Why open source marketing is so bad

Marketing a device or operating system is an exercise with a lot of moving parts to it. There are lots of publics you need to relate to -- the press, the developers, the retailers, the buyers. All of them are taking a risk. All must be convinced it's a risk worth taking, that it's not really a risk at all.

With the tech press queuing up at its equivalent of Super Bowl Sunday -- an Apple launch -- it's a good time to ask again why open source marketing is so bad.

Open source offers great value, it has tons of developers, it has dedicated followers, even political support. But its marketing, and thus its mind share, still lag behind.

In this Ubuntu is Exhibit A. You can sell a server operating system like Red Hat through speeds and feeds, facts and features. This is not true in the mass market.

Ubuntu's continued failures at cracking the mass market -- Canonical's failures on Ubuntu's behalf -- make one worry if open source has a chance.

Over at TechRepublic, Jack Wallen says they're at it again. Ubuntu Version 10.4 is going to have something like iTunes in it, he writes. "When this boxed operating system is placed on the same shelf (selling at $19.99 or $29.99) as Apple OSX and Windows 7, people are going to give Ubuntu a look and many people will purchase Ubuntu."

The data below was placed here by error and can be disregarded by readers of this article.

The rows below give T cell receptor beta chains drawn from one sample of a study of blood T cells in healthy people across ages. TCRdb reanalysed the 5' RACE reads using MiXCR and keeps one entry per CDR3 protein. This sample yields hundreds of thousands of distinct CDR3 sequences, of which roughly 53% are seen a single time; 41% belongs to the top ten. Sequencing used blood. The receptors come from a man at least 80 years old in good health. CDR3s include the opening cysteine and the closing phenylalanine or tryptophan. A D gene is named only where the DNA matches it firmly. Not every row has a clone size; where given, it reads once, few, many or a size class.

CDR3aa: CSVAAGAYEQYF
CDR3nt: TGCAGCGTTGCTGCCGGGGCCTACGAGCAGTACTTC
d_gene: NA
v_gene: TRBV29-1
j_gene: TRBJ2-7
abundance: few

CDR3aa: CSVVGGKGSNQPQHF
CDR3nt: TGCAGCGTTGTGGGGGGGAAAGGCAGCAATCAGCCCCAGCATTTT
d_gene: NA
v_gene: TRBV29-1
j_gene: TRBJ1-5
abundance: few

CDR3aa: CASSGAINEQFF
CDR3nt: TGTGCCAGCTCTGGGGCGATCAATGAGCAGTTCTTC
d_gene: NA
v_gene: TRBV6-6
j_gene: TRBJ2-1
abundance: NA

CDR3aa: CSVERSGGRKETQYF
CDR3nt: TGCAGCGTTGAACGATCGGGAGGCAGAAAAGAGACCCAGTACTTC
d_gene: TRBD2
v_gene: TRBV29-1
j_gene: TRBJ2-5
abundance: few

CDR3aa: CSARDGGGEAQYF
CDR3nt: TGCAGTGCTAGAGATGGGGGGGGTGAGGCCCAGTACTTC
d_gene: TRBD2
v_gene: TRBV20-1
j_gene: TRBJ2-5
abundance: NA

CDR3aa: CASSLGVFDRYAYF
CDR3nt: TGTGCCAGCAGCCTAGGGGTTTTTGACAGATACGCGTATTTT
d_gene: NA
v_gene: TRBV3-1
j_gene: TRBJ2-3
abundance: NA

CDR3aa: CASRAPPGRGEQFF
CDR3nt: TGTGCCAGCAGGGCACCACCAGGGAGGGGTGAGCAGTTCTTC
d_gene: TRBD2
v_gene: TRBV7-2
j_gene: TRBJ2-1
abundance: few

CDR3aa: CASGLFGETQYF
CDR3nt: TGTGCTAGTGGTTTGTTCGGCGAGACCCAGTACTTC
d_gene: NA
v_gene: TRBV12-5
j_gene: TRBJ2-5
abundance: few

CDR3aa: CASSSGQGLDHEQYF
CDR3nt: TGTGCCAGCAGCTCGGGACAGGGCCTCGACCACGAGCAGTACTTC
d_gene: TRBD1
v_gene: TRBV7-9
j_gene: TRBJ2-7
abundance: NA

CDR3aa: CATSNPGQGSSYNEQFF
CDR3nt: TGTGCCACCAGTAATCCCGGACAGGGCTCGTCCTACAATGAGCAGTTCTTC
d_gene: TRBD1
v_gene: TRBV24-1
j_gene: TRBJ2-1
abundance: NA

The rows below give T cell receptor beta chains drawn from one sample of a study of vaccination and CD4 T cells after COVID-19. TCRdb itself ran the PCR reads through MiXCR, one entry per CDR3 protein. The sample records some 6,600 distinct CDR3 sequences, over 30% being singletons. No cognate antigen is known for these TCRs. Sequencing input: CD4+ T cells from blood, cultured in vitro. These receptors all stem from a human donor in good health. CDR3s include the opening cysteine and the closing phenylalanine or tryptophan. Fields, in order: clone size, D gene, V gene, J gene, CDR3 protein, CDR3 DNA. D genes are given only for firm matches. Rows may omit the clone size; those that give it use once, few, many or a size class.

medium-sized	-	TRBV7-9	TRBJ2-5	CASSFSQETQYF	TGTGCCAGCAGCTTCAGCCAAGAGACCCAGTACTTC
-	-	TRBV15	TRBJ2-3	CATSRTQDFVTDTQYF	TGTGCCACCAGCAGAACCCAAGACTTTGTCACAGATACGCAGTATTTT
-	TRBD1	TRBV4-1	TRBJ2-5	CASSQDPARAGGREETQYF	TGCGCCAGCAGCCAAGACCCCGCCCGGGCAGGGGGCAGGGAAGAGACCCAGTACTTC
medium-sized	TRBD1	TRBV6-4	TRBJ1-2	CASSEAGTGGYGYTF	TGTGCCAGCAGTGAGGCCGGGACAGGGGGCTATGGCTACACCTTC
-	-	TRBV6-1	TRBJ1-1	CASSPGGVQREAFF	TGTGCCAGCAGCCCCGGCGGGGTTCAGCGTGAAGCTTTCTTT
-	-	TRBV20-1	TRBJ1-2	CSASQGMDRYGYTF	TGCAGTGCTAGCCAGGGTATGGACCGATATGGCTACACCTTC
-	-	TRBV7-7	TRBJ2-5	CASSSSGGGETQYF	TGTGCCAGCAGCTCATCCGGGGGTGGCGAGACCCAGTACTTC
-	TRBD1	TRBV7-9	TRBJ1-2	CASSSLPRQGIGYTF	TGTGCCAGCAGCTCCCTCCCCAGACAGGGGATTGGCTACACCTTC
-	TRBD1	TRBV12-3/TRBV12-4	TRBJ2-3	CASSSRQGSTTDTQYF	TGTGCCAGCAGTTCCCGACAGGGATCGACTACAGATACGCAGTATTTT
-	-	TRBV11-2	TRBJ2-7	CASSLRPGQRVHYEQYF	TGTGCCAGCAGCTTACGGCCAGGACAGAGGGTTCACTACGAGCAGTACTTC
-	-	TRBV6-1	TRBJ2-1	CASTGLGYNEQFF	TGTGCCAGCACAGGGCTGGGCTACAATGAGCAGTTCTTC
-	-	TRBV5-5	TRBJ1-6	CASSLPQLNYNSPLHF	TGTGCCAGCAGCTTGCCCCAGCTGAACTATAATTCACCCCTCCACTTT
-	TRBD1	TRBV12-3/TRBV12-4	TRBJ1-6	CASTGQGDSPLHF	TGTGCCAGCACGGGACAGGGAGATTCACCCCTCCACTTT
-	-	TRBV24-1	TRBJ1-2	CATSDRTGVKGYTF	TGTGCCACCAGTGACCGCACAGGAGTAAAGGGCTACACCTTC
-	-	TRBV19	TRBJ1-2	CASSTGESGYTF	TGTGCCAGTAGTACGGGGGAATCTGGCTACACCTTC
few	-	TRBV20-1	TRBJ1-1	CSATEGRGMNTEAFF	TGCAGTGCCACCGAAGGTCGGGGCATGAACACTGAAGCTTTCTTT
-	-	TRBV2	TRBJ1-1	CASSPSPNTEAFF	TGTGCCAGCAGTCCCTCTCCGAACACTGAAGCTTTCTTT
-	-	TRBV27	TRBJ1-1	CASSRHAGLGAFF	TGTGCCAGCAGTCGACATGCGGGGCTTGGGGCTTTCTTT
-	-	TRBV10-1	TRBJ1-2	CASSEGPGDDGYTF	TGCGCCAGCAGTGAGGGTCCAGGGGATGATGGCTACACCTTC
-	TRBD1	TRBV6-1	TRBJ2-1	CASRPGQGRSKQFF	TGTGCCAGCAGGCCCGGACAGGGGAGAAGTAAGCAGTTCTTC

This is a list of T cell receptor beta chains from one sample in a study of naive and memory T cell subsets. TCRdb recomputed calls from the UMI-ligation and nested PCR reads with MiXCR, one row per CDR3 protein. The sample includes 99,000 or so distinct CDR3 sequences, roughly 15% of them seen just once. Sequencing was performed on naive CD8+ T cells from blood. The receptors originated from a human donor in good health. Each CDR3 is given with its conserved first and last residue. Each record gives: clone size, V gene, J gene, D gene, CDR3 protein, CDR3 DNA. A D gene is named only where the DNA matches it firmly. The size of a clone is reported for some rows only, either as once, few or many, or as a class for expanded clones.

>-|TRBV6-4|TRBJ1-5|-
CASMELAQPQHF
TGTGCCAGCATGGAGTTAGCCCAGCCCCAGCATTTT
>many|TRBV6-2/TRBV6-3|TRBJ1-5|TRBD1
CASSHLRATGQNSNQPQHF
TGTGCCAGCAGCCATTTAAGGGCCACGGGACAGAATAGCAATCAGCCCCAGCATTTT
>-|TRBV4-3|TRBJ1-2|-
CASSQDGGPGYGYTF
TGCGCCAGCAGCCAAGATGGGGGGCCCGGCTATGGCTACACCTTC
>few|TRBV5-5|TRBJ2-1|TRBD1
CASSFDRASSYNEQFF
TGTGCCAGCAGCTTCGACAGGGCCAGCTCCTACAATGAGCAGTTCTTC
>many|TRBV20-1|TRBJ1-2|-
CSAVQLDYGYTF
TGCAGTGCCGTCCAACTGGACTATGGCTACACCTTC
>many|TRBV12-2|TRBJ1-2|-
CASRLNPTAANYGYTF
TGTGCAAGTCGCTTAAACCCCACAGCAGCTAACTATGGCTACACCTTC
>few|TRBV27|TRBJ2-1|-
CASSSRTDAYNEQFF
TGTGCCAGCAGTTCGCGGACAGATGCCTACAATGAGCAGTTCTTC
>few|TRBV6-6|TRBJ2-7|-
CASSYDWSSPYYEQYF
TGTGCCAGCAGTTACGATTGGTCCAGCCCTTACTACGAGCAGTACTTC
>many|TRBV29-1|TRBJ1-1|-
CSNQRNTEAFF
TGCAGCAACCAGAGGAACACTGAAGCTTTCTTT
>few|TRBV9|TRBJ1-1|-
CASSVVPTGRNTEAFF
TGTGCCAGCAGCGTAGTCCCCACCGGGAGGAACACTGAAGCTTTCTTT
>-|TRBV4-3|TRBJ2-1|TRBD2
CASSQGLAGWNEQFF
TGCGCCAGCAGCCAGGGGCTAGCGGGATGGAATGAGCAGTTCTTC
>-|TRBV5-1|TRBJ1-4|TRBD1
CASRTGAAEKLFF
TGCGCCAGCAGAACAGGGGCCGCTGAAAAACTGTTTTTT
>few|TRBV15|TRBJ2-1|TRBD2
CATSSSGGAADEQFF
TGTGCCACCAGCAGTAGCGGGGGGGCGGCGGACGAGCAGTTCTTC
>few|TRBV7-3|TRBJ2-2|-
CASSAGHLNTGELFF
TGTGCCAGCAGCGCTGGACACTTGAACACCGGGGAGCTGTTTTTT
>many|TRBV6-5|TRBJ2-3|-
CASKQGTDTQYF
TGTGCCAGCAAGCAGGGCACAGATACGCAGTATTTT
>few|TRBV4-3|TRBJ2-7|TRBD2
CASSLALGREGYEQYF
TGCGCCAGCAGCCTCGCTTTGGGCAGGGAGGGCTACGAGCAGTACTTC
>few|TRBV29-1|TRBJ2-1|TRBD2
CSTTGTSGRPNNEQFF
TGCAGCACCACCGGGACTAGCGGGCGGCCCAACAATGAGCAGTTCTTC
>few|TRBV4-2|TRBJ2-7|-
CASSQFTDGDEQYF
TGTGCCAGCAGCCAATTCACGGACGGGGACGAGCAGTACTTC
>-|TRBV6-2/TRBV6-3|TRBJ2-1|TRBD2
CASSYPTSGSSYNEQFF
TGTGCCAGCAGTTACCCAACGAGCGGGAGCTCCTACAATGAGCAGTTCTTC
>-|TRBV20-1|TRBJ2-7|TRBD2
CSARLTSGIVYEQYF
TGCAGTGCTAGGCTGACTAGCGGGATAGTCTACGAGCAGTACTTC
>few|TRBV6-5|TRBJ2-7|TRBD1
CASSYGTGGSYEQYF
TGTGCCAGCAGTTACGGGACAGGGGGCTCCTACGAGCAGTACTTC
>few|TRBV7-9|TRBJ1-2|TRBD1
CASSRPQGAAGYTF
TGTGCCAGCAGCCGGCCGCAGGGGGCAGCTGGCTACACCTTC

Sorry, but I'm getting that Wile E. Coyote feeling again. One reason is the price -- you don't know what it is? Another reason is further down in Wallen's piece, where he talks at length about depending on "the community" for marketing.

This has fail written all over it. Marketing is not just a creative, inherently proprietary process. It requires money and a coherent strategy to work. By its very nature it's top-down, not bottom-up.

Open source fails this test because, as I've written here many times, there is a price lower than free. The best price includes cash to push the product through the channel -- identifying prospects, delivering them the message, supporting the retailer with collateral, and front-line support.

All these things take a coherent strategy. Everything you do must sing the same song in the same key. People want to know that if they're putting their hard-earned money and time into something new, that there's not a bunch of cats being herded just behind the curtain.

Steve Jobs mastered this art over three decades ago, while I was still in college. I compared him to Springsteen in another blog post because, like The Boss, he's still working, it's still the same act, yet it's better than ever.

Marketing a device or operating system is an exercise with a lot of moving parts to it. There are lots of publics you need to relate to -- the press, the developers, the retailers, the buyers. All of them are taking a risk. All must be convinced it's a risk worth taking, that it's not really a risk at all.

This requires centralized budgeting, it requires a big, scaled investment up-front. You have to build an army, a bandwagon, everyone moving forward as one. When it works, no matter the industry, it's a beautiful thing.

It's something open source has yet to master.

I wonder if Google can do it?